Pop culture obsessives writing for the pop culture obsessed.
Cesar Romero as The Joker in Batman, 1966. (Photo: ABC Photo Archives/Getty Images)

Don’t call it a comeback. The Joker’s been here for years, rocking his peers and putting suckers in fear. But, in truth, it could not be more appropriate that Suicide Squad is topping the box office charts right now, since this year marks the 50th anniversary of The Joker’s first onscreen portrayal. The character goes back further than that in print, naturally. Batman had been around less than a year when he first encountered the giggly, green-haired harlequin in the funny books back in April 1940. But it wasn’t until 1966 that actor Cesar Romero, usually typecast as a Latin lover, played the Joker on both the big and small screens. A slew of Jokers, both animated and live action, followed. And now, the supercut experts at Burger Fiction have attempted to round up every last one of them in a video entitled “The Evolution Of The Joker (50 Years Of Crazy).”

Not surprisingly, given the title of this supercut, the portrayal of the Joker has varied wildly from one adaptation to the next. Over the course of five decades, he’s been a high-spirited mischief maker, a ruthless gangster with a clown motif, and an all-out psychopath with no moral compass whatsoever. Generally, the character has become darker and more violent over the years, in keeping with his murderous comic book origins. But he’s whatever Hollywood needs him to be at the moment. Some of these versions have been child-friendly (The New Scooby-Doo Movies). Some have been very much the opposite of that (Batman: The Killing Joke). It really depends on the tenor of the times and the nature of the project There’s really no such thing, therefore, as a “definitive” Joker, though Heath Ledger’s the only actor to have won an Oscar for playing the character. It could be argued that the most complete portrayal is that of Mark Hamill, who has voiced the Joker in numerous animated series and movies.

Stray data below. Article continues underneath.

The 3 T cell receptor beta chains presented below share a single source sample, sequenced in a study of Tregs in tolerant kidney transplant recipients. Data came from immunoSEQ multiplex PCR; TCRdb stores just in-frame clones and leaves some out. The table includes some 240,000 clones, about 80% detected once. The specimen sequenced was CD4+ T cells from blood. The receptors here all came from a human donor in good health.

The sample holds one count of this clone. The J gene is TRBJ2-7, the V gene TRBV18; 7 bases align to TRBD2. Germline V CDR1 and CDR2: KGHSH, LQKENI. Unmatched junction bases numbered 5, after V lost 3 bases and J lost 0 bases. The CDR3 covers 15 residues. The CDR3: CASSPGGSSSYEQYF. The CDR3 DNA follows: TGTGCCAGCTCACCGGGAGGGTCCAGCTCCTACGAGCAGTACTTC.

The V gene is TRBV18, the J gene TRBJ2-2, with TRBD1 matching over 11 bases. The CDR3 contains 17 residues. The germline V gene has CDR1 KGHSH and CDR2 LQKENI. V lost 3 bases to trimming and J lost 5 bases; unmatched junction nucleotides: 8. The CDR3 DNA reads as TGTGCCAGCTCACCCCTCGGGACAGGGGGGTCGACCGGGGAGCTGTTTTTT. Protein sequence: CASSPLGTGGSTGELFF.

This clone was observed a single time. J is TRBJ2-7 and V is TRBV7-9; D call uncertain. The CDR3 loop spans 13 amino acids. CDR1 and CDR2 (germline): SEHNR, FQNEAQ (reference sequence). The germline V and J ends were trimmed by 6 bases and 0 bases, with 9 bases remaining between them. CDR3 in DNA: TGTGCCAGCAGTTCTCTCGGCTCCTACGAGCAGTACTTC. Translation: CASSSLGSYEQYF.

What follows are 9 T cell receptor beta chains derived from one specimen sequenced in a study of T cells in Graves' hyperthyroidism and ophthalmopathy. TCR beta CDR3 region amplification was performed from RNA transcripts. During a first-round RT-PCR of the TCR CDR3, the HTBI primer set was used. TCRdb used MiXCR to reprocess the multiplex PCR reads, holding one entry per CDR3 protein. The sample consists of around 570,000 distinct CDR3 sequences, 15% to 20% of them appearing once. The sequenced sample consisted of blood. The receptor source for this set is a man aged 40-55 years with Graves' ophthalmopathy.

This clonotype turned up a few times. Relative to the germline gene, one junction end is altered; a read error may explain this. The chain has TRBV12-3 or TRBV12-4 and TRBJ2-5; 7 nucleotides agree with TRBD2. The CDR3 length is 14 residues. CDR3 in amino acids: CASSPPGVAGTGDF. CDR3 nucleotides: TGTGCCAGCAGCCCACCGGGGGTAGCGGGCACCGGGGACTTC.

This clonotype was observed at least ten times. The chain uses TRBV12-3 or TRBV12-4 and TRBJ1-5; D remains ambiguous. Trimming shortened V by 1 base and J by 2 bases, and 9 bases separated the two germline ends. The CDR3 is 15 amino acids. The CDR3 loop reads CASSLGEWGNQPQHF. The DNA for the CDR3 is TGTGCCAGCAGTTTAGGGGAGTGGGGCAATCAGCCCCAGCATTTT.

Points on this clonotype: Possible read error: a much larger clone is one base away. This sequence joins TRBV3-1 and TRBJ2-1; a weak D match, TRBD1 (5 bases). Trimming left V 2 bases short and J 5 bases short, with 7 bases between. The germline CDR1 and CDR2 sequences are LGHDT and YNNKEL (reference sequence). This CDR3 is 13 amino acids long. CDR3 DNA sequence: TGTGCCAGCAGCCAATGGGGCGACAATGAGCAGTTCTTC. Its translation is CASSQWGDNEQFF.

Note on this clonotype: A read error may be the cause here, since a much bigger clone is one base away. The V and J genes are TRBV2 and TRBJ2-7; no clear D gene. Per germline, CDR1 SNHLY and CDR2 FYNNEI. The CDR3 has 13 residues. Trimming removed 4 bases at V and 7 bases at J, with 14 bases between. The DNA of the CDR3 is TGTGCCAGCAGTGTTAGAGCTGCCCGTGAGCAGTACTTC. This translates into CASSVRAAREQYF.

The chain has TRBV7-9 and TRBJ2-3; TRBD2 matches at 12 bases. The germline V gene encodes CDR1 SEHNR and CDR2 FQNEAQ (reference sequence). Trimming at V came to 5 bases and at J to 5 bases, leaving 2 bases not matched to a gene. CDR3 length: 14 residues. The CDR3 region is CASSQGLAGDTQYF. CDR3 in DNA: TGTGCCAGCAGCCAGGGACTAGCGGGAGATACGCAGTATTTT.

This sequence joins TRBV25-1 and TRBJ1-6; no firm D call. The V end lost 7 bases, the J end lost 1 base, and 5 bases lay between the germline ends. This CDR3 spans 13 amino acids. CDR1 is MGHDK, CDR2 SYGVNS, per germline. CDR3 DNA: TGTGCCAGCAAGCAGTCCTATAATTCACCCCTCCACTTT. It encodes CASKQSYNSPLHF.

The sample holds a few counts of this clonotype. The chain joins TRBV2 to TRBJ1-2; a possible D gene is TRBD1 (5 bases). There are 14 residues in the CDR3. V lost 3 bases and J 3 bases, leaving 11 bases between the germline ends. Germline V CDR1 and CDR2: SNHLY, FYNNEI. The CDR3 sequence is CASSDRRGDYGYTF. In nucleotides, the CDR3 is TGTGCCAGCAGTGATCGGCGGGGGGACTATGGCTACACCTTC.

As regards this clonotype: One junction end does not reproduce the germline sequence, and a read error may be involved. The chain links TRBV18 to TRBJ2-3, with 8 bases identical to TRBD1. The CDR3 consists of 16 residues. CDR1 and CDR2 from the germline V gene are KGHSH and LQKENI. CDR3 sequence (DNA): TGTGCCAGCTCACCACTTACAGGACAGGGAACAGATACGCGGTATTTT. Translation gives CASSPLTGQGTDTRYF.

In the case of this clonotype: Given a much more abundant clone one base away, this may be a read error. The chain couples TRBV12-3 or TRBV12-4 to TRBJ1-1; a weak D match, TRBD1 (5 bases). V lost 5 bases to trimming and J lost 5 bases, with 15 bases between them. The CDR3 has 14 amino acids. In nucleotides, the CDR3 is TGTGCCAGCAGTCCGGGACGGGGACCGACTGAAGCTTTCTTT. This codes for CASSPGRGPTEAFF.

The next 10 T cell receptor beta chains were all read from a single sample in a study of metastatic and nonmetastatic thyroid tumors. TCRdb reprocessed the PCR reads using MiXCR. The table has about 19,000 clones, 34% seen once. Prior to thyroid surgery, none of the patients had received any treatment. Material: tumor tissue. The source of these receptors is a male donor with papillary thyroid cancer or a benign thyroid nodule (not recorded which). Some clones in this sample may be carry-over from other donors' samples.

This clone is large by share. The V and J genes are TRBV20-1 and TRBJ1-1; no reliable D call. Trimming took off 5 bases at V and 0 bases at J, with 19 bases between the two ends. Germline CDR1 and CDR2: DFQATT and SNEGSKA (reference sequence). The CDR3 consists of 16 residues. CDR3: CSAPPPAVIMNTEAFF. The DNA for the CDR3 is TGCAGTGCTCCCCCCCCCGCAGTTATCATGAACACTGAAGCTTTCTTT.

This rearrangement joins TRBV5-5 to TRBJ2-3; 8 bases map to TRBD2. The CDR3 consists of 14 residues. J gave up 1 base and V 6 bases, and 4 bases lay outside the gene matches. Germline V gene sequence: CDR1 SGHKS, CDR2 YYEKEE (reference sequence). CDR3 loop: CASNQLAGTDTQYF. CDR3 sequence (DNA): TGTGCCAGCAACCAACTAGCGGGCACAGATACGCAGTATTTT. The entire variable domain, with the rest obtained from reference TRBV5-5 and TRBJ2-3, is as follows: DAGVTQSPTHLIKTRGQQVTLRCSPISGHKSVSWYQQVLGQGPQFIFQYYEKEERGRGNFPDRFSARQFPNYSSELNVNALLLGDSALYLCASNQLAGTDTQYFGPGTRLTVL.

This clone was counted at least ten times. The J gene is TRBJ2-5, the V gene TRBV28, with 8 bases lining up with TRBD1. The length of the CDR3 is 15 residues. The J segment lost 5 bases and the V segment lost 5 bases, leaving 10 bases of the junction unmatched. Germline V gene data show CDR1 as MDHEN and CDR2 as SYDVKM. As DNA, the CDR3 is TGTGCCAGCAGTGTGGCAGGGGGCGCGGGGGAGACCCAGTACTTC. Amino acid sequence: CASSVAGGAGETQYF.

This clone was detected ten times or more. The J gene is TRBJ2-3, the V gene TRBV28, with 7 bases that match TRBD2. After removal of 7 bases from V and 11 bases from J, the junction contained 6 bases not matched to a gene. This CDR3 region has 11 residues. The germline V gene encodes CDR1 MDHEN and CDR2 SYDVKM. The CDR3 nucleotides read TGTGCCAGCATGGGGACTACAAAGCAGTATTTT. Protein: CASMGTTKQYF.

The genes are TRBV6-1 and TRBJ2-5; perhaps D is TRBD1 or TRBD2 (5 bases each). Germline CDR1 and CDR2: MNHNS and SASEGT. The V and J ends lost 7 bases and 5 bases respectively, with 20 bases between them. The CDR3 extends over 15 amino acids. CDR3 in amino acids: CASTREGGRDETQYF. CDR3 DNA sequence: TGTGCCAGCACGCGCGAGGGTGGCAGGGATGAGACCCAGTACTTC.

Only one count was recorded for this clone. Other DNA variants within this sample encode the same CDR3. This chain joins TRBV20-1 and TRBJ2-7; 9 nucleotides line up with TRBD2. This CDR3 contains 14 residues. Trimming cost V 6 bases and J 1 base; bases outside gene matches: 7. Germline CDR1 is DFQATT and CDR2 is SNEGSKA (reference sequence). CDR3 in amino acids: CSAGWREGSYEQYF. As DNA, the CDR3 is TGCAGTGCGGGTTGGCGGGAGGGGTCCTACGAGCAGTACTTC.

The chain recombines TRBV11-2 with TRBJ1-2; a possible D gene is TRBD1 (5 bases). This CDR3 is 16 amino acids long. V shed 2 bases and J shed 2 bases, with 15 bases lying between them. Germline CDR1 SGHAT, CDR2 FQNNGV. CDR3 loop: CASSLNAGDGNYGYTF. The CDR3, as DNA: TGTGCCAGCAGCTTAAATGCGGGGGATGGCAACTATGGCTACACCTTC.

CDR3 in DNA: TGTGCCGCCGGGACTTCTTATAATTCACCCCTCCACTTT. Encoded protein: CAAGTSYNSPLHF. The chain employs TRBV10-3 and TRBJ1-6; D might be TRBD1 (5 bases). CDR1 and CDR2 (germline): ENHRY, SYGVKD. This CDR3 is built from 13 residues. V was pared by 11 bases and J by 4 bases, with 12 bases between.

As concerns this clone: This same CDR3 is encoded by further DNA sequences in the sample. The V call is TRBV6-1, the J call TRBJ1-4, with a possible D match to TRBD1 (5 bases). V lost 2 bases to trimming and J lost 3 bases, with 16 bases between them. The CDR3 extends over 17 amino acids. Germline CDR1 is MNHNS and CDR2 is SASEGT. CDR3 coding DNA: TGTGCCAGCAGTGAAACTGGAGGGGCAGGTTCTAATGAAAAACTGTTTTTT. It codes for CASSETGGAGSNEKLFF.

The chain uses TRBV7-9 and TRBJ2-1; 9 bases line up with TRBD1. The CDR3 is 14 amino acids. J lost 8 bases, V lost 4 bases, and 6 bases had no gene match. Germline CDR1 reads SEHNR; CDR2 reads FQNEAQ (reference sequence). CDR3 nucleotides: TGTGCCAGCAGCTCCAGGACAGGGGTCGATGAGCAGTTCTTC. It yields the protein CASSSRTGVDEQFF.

Incidentally, as an explanation of why the Joker’s personality changes so much from one iteration to another, The Film Theorists recently posted an interesting episode about that. It turns out that there’s not just one Joker but three of him. This video makes an excellent companion piece to the Burger Fiction supercut. As the various clips of movies, TV shows, and video games flash by, the viewer can try to guess which of the three Jokers is being portrayed.

[via Laughing Squid]

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